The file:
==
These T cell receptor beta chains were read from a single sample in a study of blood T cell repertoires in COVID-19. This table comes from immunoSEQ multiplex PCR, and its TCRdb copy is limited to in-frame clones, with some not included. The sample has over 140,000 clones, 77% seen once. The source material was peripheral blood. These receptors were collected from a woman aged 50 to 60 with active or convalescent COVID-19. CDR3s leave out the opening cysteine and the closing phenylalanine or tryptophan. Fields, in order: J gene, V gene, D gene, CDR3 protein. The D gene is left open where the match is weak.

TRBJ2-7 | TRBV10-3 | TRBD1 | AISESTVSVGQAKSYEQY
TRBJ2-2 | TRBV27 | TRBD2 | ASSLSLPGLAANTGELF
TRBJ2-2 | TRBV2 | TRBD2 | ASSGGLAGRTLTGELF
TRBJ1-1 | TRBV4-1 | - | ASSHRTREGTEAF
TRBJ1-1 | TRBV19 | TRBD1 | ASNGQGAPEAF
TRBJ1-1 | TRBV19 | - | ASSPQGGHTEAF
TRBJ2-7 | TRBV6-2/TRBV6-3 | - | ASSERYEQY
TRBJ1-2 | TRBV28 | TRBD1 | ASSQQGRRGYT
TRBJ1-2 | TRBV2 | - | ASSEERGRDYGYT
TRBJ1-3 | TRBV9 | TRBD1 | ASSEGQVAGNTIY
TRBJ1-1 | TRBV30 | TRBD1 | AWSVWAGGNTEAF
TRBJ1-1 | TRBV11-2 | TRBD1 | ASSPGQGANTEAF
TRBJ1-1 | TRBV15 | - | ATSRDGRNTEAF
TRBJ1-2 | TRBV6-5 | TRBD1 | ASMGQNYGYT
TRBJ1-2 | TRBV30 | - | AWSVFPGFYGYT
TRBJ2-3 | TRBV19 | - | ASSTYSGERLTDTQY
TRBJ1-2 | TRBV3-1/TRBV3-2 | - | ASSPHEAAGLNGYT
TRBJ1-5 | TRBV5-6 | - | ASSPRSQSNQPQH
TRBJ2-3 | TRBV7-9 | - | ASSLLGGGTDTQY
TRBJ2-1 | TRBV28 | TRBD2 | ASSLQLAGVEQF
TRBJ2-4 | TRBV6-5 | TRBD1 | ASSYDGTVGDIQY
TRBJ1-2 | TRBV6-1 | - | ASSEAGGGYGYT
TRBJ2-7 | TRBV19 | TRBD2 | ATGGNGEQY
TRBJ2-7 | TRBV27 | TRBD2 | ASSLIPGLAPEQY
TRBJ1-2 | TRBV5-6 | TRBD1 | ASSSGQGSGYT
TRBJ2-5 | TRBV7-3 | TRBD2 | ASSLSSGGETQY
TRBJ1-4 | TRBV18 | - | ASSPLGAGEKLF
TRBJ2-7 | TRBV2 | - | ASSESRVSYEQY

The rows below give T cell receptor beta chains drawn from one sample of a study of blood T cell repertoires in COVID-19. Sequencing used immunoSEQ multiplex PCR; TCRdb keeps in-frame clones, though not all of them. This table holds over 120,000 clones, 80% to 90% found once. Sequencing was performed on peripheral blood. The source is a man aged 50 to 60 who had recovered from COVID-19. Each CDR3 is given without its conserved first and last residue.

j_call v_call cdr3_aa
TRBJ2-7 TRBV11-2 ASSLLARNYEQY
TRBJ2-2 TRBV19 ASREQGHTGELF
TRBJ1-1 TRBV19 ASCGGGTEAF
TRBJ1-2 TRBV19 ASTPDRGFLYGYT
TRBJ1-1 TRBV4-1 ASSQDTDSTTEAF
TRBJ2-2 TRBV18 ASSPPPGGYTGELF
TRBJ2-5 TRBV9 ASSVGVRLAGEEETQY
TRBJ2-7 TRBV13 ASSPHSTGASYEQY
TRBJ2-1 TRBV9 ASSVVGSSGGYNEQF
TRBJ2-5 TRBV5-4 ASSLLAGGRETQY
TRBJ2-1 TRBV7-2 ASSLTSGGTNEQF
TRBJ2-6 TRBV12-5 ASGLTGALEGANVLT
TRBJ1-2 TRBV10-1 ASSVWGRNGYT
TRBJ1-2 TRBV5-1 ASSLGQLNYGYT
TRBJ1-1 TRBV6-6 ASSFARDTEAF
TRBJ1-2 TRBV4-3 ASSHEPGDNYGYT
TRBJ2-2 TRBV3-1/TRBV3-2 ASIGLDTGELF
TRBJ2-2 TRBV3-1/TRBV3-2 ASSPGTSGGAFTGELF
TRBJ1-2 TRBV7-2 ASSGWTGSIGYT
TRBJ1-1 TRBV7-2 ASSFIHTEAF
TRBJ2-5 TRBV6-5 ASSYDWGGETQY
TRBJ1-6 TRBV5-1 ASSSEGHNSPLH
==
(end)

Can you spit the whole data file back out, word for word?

These T cell receptor beta chains were read from a single sample in a study of blood T cell repertoires in COVID-19. This table comes from immunoSEQ multiplex PCR, and its TCRdb copy is limited to in-frame clones, with some not included. The sample has over 140,000 clones, 77% seen once. The source material was peripheral blood. These receptors were collected from a woman aged 50 to 60 with active or convalescent COVID-19. CDR3s leave out the opening cysteine and the closing phenylalanine or tryptophan. Fields, in order: J gene, V gene, D gene, CDR3 protein. The D gene is left open where the match is weak.

TRBJ2-7 | TRBV10-3 | TRBD1 | AISESTVSVGQAKSYEQY
TRBJ2-2 | TRBV27 | TRBD2 | ASSLSLPGLAANTGELF
TRBJ2-2 | TRBV2 | TRBD2 | ASSGGLAGRTLTGELF
TRBJ1-1 | TRBV4-1 | - | ASSHRTREGTEAF
TRBJ1-1 | TRBV19 | TRBD1 | ASNGQGAPEAF
TRBJ1-1 | TRBV19 | - | ASSPQGGHTEAF
TRBJ2-7 | TRBV6-2/TRBV6-3 | - | ASSERYEQY
TRBJ1-2 | TRBV28 | TRBD1 | ASSQQGRRGYT
TRBJ1-2 | TRBV2 | - | ASSEERGRDYGYT
TRBJ1-3 | TRBV9 | TRBD1 | ASSEGQVAGNTIY
TRBJ1-1 | TRBV30 | TRBD1 | AWSVWAGGNTEAF
TRBJ1-1 | TRBV11-2 | TRBD1 | ASSPGQGANTEAF
TRBJ1-1 | TRBV15 | - | ATSRDGRNTEAF
TRBJ1-2 | TRBV6-5 | TRBD1 | ASMGQNYGYT
TRBJ1-2 | TRBV30 | - | AWSVFPGFYGYT
TRBJ2-3 | TRBV19 | - | ASSTYSGERLTDTQY
TRBJ1-2 | TRBV3-1/TRBV3-2 | - | ASSPHEAAGLNGYT
TRBJ1-5 | TRBV5-6 | - | ASSPRSQSNQPQH
TRBJ2-3 | TRBV7-9 | - | ASSLLGGGTDTQY
TRBJ2-1 | TRBV28 | TRBD2 | ASSLQLAGVEQF
TRBJ2-4 | TRBV6-5 | TRBD1 | ASSYDGTVGDIQY
TRBJ1-2 | TRBV6-1 | - | ASSEAGGGYGYT
TRBJ2-7 | TRBV19 | TRBD2 | ATGGNGEQY
TRBJ2-7 | TRBV27 | TRBD2 | ASSLIPGLAPEQY
TRBJ1-2 | TRBV5-6 | TRBD1 | ASSSGQGSGYT
TRBJ2-5 | TRBV7-3 | TRBD2 | ASSLSSGGETQY
TRBJ1-4 | TRBV18 | - | ASSPLGAGEKLF
TRBJ2-7 | TRBV2 | - | ASSESRVSYEQY

The rows below give T cell receptor beta chains drawn from one sample of a study of blood T cell repertoires in COVID-19. Sequencing used immunoSEQ multiplex PCR; TCRdb keeps in-frame clones, though not all of them. This table holds over 120,000 clones, 80% to 90% found once. Sequencing was performed on peripheral blood. The source is a man aged 50 to 60 who had recovered from COVID-19. Each CDR3 is given without its conserved first and last residue.

j_call v_call cdr3_aa
TRBJ2-7 TRBV11-2 ASSLLARNYEQY
TRBJ2-2 TRBV19 ASREQGHTGELF
TRBJ1-1 TRBV19 ASCGGGTEAF
TRBJ1-2 TRBV19 ASTPDRGFLYGYT
TRBJ1-1 TRBV4-1 ASSQDTDSTTEAF
TRBJ2-2 TRBV18 ASSPPPGGYTGELF
TRBJ2-5 TRBV9 ASSVGVRLAGEEETQY
TRBJ2-7 TRBV13 ASSPHSTGASYEQY
TRBJ2-1 TRBV9 ASSVVGSSGGYNEQF
TRBJ2-5 TRBV5-4 ASSLLAGGRETQY
TRBJ2-1 TRBV7-2 ASSLTSGGTNEQF
TRBJ2-6 TRBV12-5 ASGLTGALEGANVLT
TRBJ1-2 TRBV10-1 ASSVWGRNGYT
TRBJ1-2 TRBV5-1 ASSLGQLNYGYT
TRBJ1-1 TRBV6-6 ASSFARDTEAF
TRBJ1-2 TRBV4-3 ASSHEPGDNYGYT
TRBJ2-2 TRBV3-1/TRBV3-2 ASIGLDTGELF
TRBJ2-2 TRBV3-1/TRBV3-2 ASSPGTSGGAFTGELF
TRBJ1-2 TRBV7-2 ASSGWTGSIGYT
TRBJ1-1 TRBV7-2 ASSFIHTEAF
TRBJ2-5 TRBV6-5 ASSYDWGGETQY
TRBJ1-6 TRBV5-1 ASSSEGHNSPLH